Pickup trucks have been sadly overlooked for several years by Ward’s 10 Best Engines judges.

In 19 years of selecting the top powertrains, only nine light-truck applications have been recognized.

If any real-world environment serves as a ready-made torture chamber for automotive engines, it’s the duty cycle of a pickup truck. From towing heavy loads to sloshing about at muddy construction sites, a truck engine must be bullet-proof and always ready to run, and its exhaust note needs to be deep and burly, greeting its owner each morning like a strong cup of coffee.

Chrysler’s 3.6L Pentastar V-6 checks those boxes and earns a third straight Ward’s 10 Best Engines trophy for its first-time application in the new Ram 1500 pickup.

“It has excellent NVH (noise, vibration harshness),” WardsAuto editor James Amend writes on his Pentastar score sheet. “I could work all day from the cabin of this truck.”

The 60-degree V-6 dazzled us in car applications the past two years and has gone on to power just about everything in Chrysler’s stable, from Jeeps and minivans to luxury cars and muscle coupes.

The Ram 1500 provides the last piece of the puzzle, proving definitively the Pentastar truly is an all-purpose V-6.

Tweaked for the truck application, the V-6 delivers42% more horsepower than the 3.7L V-6 it replaces and achieves a best-in-class V-6 tow rating of 6,500 lbs. (2,948 kg). The torque peak also comes earlier in the Ram, ensuring the driver gratifying throttle response.

We’ve touted the Pentastar’s virtues previously – the simplified manufacturing process, reduction in engine components and the disappearance of the exhaust manifolds by casting them directly into the cylinder heads. Chrysler used to have 32 different exhaust manifolds in this segment and now has zero. That’s a great way to bolster the bottom line.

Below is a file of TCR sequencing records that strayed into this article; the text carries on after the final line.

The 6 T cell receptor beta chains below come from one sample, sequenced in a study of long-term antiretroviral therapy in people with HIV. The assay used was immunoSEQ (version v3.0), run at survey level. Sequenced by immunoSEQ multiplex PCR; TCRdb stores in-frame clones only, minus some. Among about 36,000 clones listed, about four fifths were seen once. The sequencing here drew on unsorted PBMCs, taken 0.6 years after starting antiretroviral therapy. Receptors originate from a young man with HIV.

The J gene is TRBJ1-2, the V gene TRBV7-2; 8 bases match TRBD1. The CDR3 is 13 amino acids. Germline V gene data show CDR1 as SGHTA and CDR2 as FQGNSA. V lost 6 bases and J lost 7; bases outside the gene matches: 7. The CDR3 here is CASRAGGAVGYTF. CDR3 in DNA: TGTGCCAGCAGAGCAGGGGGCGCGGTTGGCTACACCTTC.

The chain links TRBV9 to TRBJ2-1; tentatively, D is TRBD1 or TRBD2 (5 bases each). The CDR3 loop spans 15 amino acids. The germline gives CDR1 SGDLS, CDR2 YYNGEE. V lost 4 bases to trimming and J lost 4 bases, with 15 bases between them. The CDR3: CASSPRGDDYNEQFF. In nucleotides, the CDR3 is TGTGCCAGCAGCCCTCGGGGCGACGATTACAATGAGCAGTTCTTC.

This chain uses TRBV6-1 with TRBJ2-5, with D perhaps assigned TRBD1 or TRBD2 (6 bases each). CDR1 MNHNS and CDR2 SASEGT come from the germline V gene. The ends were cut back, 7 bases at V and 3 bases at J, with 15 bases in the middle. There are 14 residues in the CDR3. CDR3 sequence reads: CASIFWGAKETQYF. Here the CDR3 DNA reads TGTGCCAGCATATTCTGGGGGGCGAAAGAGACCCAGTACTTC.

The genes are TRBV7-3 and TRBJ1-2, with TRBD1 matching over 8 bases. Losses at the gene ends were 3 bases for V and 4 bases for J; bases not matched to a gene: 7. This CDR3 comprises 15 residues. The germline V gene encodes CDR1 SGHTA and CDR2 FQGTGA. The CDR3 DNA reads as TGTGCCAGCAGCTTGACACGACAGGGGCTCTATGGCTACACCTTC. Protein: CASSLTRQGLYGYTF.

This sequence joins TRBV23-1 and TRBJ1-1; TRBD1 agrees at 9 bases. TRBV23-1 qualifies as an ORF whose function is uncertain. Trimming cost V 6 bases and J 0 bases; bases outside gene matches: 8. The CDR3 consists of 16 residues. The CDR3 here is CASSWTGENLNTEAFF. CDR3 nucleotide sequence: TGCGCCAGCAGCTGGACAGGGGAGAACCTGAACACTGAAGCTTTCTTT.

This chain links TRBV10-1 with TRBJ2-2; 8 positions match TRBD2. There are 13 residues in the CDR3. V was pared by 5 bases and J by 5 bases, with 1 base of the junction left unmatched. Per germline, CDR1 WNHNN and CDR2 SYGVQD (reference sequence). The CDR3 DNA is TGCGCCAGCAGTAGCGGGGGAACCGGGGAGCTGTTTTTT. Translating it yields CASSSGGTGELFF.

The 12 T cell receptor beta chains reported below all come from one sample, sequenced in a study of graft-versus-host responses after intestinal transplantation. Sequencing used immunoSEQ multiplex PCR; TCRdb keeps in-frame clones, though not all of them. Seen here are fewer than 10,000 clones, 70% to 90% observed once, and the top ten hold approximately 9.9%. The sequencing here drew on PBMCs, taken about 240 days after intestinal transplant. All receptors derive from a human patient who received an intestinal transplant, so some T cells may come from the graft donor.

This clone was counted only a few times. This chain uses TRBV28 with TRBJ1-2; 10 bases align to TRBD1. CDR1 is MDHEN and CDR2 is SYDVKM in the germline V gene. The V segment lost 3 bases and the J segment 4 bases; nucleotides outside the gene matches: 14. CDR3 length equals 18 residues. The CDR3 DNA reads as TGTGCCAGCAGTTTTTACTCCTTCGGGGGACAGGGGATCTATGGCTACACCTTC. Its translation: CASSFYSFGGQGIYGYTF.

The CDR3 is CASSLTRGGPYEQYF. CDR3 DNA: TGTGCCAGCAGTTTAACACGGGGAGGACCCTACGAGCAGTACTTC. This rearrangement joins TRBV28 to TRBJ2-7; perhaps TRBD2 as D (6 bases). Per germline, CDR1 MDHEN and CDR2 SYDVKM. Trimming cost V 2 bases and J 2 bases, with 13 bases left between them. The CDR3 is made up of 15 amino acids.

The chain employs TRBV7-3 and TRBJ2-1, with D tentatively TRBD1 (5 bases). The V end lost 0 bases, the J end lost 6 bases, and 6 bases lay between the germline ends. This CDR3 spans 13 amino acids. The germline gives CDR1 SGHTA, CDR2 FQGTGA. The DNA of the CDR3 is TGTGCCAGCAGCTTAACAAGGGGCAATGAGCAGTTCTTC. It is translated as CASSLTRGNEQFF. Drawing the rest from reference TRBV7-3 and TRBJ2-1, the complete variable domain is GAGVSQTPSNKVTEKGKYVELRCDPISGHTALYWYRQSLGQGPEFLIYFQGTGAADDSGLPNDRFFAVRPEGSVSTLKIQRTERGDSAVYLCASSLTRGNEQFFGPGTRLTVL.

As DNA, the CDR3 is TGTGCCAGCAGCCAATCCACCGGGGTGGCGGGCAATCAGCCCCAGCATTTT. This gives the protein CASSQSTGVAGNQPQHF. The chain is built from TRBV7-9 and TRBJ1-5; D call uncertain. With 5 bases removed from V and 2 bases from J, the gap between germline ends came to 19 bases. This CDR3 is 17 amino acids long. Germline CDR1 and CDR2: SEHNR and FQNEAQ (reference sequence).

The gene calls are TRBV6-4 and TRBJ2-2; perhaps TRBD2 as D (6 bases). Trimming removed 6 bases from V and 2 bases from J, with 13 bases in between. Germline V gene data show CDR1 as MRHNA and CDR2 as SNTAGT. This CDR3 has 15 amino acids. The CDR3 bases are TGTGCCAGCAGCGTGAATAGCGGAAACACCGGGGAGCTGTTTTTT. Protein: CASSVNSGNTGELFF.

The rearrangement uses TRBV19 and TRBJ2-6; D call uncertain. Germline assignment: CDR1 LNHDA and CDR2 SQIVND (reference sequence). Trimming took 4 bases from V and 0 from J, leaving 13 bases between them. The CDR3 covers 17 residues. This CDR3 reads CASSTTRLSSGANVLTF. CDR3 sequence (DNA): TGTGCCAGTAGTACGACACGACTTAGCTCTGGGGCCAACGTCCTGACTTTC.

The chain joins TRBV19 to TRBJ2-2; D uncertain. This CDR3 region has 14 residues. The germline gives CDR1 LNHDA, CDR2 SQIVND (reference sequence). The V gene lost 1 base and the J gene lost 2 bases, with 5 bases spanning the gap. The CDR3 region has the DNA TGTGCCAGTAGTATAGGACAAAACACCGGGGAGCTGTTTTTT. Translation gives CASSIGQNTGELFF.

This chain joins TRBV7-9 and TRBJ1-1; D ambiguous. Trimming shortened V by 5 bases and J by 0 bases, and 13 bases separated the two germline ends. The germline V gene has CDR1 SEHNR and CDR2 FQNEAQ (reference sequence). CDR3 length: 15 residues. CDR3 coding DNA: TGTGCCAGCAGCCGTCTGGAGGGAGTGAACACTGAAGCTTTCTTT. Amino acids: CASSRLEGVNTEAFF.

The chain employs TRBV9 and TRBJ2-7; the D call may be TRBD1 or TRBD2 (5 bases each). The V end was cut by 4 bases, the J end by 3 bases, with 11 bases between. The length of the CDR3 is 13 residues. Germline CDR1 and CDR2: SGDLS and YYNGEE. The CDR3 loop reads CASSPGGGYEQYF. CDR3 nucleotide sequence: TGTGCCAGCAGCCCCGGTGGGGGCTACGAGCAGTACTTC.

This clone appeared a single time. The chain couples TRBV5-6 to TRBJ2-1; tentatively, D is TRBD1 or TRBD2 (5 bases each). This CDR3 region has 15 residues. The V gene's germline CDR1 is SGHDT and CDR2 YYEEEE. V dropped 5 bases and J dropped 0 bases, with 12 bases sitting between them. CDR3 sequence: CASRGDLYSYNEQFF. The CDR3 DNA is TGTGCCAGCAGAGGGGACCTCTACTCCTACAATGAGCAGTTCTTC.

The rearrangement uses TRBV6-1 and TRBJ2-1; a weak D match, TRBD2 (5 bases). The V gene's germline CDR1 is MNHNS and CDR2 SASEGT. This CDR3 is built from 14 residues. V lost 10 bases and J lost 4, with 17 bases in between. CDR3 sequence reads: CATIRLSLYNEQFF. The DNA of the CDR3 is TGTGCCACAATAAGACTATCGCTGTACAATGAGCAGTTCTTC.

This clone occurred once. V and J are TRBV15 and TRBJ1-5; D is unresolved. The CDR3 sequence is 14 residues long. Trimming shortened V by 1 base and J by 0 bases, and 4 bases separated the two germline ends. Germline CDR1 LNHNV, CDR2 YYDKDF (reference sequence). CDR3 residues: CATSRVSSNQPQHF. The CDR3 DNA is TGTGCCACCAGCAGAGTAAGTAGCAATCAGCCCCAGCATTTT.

The all-aluminum Pentastar keeps getting better. For instance, the new Ram integrates an optional stop/start system that improves fuel economy up to 3.3%, and the Ram’s V-6 now runs on E85 as well as regular unleaded gasoline.

Our 4-wheel-drive tester was rated by the Environmental Protection Agency at 16/23 mpg (14.6-10.2 L/100 km) in city/highway driving, but lighter 2-wheel-drive versions are rated higher, at 18/25 mpg (13-9.4 L/100 km). That’s best-in-class for V-6 pickups.

In the well-equipped Ram Quad Cab test Ram, we logged 325 miles (523 km) and pretty much met the EPA estimate, averaging 18 mpg (13 L/100 km) in mostly suburban commuting.

The smooth-shifting 8-speed automatic transmission is paired with a new thermal-management system designed to quickly raise engine and transmission fluid temperatures, reducing parasitic losses and improving fuel economy 1.7%.

Another important technological achievement for the Pentastar is that it does its job without trendy gasoline direct injection, which is found on most new engine programs.

Like Chrysler, Honda notably sticks with conventional multi-port fuel injection for its re-engineered 3.5L V-6, which also wins Ward’s 10 Best Engines recognition this year. The takeaway: Engines with less-expensive, old-school fuel injectors in this year’s competition beat out two GDI V-6s, the 3.6L in the Cadillac ATS and the all-new 3.3L in the Hyundai Azera.

By 2014, the Pentastar is expected to account for more than a third of the powertrains in Chrysler’s vehicle stable. With this stout performance in the Ram, it’s easy to see that percentage tilting higher.

tmurphy@wardsauto.com